6 thoughts on “Importance of a local paper”

  1. Totally agree about the need for a *very* local paper. In my small town of Paekakariki (pop 1700) in New Zealand, we had a very active paper staffed by volunteers, edited by a retired journalist and funded by local advertising. Eventually the volunteers ran out of steam and the paper ceased. But recently a local FM radio station, again staffed by volunteers, has come to life. It records fresh programmes on Sundays and they run twice a day for the coming week. It’s not investigative journalism, but it does give space to local issues and people. Long live the parish pump, whatever form it may take! If you want to hear any of it go to paekakariki.org.nz

  2. I think the value is determined by the owner. I worked for a local paper of record in Northwest Missouri for nine years. I can think of several incidents where the political bias of the owners meant less than accurate news being reported. We ended up being sued by an EPA official once after the owner ordered a hatchet job on the man who wrote the original Superfund bill because the owner thought jobs were more important than letting local residents know a toxic waste disposal facility would be belching phosgene gas out of the stack on a normal day’s business. The reporter was so distressed with what he did that he quit and took his family to Africa to work for Habitat for Humanity.

    There were plenty of other incidents. So it takes the commitment of the owner to tell news accurately and fairly, or news will not be reported to the benefit of society. So the Globe and the Post are both apparently in good hands. The San Diego Union-Tribune is not. The owner of that paper is turning what was once a good (though often extremely conservative) newspaper into a mouthpiece for the Chamber of Commerce. I am so glad I got out of the business 14 years ago. I would not be able to keep my job these days at many newspapers where compromise and business interests always trump good stewardship.

  3. The history of newspapers if more than a bit checkered as illustrated in the movie KANE. Very rich men have owned papers or even chains of papers and promoted their views, whether on Slavery or War with Spain or or or, but also other voices, think of underground paper in the 60s and 70s. So I am delighted that flagship newspapers are still around even if owned by rich people with an agenda, but I am also hopeful that small papers will survive and few thrive but also the other way voices are heard on the INTERNET.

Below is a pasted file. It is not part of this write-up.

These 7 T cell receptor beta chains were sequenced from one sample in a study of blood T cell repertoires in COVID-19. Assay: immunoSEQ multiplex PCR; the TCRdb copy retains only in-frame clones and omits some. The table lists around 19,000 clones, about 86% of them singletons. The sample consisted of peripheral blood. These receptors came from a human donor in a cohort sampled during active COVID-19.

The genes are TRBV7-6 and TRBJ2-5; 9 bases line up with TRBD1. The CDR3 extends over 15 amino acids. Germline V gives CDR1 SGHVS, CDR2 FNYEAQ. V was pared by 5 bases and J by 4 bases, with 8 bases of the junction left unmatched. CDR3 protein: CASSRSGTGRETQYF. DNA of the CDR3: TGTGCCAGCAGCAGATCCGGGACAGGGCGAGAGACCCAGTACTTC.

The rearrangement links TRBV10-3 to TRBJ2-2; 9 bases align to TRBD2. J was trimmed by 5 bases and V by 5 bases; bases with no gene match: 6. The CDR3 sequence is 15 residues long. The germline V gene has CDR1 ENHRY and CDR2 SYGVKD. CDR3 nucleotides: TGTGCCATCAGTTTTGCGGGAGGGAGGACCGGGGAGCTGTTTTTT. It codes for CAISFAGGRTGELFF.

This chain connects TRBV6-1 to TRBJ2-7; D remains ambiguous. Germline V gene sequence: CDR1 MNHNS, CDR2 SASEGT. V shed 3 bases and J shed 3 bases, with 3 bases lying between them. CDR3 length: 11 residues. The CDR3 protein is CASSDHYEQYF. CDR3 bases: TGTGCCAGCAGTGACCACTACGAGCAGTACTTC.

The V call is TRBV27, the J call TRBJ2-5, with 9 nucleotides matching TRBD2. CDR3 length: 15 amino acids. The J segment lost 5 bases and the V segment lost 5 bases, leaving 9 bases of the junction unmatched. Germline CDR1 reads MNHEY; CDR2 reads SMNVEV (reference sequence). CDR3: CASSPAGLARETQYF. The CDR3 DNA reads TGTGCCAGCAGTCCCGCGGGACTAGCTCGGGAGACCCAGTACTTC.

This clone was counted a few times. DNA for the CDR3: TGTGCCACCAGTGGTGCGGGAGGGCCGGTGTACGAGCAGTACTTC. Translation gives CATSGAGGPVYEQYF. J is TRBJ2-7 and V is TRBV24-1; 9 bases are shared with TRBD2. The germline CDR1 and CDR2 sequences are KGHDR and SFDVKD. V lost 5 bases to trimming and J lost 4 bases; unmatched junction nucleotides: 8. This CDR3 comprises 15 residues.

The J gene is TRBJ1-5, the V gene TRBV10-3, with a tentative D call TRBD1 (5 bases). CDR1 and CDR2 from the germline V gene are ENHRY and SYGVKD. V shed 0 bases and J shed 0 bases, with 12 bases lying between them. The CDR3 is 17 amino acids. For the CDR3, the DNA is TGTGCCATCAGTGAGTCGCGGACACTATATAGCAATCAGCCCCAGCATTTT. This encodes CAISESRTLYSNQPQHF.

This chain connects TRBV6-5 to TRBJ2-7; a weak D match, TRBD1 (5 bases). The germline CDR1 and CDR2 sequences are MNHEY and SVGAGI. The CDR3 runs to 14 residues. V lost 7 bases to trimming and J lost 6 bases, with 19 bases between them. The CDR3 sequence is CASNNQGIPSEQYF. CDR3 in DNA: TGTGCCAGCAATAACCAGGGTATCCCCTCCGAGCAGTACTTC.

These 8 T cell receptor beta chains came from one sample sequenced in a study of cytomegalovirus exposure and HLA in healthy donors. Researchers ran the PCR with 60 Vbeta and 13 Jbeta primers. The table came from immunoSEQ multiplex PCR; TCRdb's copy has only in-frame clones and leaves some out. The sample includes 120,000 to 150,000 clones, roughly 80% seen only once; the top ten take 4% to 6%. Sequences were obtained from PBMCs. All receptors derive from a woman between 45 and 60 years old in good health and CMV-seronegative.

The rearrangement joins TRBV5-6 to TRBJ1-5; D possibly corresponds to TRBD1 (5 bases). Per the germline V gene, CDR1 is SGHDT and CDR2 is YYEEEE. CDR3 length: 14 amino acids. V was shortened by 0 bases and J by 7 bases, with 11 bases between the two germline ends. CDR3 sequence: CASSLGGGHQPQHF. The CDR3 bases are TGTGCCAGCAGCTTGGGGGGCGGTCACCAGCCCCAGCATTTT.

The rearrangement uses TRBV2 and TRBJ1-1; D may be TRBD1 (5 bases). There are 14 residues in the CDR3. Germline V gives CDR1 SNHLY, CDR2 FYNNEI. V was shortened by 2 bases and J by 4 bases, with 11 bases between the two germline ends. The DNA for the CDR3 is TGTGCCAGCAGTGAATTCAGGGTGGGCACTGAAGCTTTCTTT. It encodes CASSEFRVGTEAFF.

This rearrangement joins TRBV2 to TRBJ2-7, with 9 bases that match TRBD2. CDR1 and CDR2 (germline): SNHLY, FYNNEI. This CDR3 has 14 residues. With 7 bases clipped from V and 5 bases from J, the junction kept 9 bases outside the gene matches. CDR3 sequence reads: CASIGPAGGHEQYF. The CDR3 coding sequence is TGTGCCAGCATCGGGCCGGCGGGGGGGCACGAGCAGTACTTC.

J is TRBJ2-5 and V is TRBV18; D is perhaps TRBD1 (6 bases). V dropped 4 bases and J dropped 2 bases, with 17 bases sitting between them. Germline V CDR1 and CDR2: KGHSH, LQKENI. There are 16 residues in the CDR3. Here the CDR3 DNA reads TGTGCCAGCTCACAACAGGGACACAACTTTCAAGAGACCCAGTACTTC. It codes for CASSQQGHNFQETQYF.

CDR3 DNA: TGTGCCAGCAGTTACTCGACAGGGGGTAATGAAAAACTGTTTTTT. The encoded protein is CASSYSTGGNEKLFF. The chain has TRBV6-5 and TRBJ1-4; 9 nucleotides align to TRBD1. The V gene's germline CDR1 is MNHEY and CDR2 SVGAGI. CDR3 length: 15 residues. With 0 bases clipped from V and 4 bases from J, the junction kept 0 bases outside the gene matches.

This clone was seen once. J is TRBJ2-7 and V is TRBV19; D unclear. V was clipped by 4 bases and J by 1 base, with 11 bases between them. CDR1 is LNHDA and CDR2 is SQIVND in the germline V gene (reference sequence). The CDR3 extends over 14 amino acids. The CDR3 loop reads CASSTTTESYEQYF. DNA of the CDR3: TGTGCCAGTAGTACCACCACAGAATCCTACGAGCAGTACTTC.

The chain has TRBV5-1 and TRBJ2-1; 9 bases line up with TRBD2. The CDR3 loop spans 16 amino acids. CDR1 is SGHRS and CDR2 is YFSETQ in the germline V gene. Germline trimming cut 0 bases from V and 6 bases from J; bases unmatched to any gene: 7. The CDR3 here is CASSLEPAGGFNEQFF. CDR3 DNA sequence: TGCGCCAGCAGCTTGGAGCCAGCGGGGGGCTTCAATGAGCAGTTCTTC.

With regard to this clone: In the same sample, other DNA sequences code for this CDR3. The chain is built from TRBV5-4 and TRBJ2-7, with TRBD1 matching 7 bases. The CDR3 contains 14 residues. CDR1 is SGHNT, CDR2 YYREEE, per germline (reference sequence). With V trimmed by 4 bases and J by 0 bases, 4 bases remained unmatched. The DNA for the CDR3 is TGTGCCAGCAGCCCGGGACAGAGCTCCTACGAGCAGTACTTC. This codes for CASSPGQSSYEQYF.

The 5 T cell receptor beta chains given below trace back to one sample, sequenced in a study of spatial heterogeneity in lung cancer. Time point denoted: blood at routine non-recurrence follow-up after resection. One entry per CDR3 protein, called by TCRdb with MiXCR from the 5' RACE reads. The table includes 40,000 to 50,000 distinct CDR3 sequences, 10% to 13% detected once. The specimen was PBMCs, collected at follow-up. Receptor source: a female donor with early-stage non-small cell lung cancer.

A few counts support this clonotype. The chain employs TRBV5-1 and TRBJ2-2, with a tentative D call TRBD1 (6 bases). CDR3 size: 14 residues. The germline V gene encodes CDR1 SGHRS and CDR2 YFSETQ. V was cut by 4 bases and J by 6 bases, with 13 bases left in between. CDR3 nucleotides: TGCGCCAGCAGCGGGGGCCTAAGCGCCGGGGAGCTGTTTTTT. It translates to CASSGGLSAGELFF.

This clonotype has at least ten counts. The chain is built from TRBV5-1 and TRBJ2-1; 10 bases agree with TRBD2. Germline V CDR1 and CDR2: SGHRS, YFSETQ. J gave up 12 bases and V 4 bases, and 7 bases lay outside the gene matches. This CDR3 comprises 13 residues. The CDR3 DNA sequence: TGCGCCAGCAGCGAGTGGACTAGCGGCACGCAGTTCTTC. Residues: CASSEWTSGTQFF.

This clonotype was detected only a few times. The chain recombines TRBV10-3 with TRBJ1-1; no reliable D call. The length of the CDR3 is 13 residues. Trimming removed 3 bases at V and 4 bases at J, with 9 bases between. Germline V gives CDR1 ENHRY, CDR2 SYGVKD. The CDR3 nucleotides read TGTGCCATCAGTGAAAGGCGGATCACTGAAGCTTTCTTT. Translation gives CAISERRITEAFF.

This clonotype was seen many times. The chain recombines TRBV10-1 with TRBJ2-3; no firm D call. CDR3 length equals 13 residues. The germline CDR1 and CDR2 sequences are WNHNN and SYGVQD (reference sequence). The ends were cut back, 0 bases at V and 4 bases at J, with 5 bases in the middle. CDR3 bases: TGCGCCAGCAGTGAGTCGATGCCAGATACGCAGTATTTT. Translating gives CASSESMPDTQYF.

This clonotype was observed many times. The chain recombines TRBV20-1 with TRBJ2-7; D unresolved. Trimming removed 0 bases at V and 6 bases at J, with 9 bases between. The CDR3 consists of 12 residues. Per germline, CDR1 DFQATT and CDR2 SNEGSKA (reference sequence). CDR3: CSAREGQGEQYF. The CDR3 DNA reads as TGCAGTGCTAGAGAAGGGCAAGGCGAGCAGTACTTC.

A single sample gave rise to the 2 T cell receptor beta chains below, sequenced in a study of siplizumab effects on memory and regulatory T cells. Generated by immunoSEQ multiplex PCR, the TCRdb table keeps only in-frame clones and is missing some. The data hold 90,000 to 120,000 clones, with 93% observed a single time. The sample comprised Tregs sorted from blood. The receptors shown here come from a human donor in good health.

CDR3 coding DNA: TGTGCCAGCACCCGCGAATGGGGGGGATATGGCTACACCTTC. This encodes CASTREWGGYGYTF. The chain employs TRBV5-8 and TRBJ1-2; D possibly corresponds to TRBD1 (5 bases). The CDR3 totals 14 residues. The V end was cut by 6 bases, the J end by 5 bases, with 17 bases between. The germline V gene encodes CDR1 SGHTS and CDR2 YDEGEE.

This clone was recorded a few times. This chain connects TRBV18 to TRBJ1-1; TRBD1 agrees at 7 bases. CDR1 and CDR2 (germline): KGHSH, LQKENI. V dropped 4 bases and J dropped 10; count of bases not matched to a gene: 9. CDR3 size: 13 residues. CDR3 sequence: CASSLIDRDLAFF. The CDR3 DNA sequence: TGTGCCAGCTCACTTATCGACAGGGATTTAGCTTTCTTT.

The question is what is the business model for newspapers and serious journalists that allow them to exist and publish the breadth, depth, and diversity we so cherish- I remain confused, anxious, and very uncertain.

  4. Politicians pay a lot of attention to what is written in public even when the publication itself isn’t as influential as it once was, such as the SF Chronicle — it just needs the will to do it — it used be called muckraking. Also, local online sites can put a lot of pressure on local governments to do the right thing. Again, it requires will and dogged stubbornness to continually report on issues that matter.

    However, if we have to rely on local billionaires to prop up the means of production then we are in trouble. The greatest failure of the Internet is that we haven’t figured out a sustainable business model for producing local news media. In most places, even if 100% of the population were reading the local press it still wouldn’t amount to much in terms of the numbers that need to be reached to make an advertising model work.

    All the billionaires buying newspapers should get together and develop a sustainable business model for local news. It would encourage competition amongst news organizations and it wouldn’t require the pity of a local billionaire to remain in production.

  5. Maybe if the SF Comical spent a little more time improving the the abysmal quality of their iPad app, rather than worrying about what some football team on the other side of the country chooses to call itself, it might be something that more people would choose to subscribe to. (BTW, I just cancelled my subscription as a result of that BS politically correct move.)

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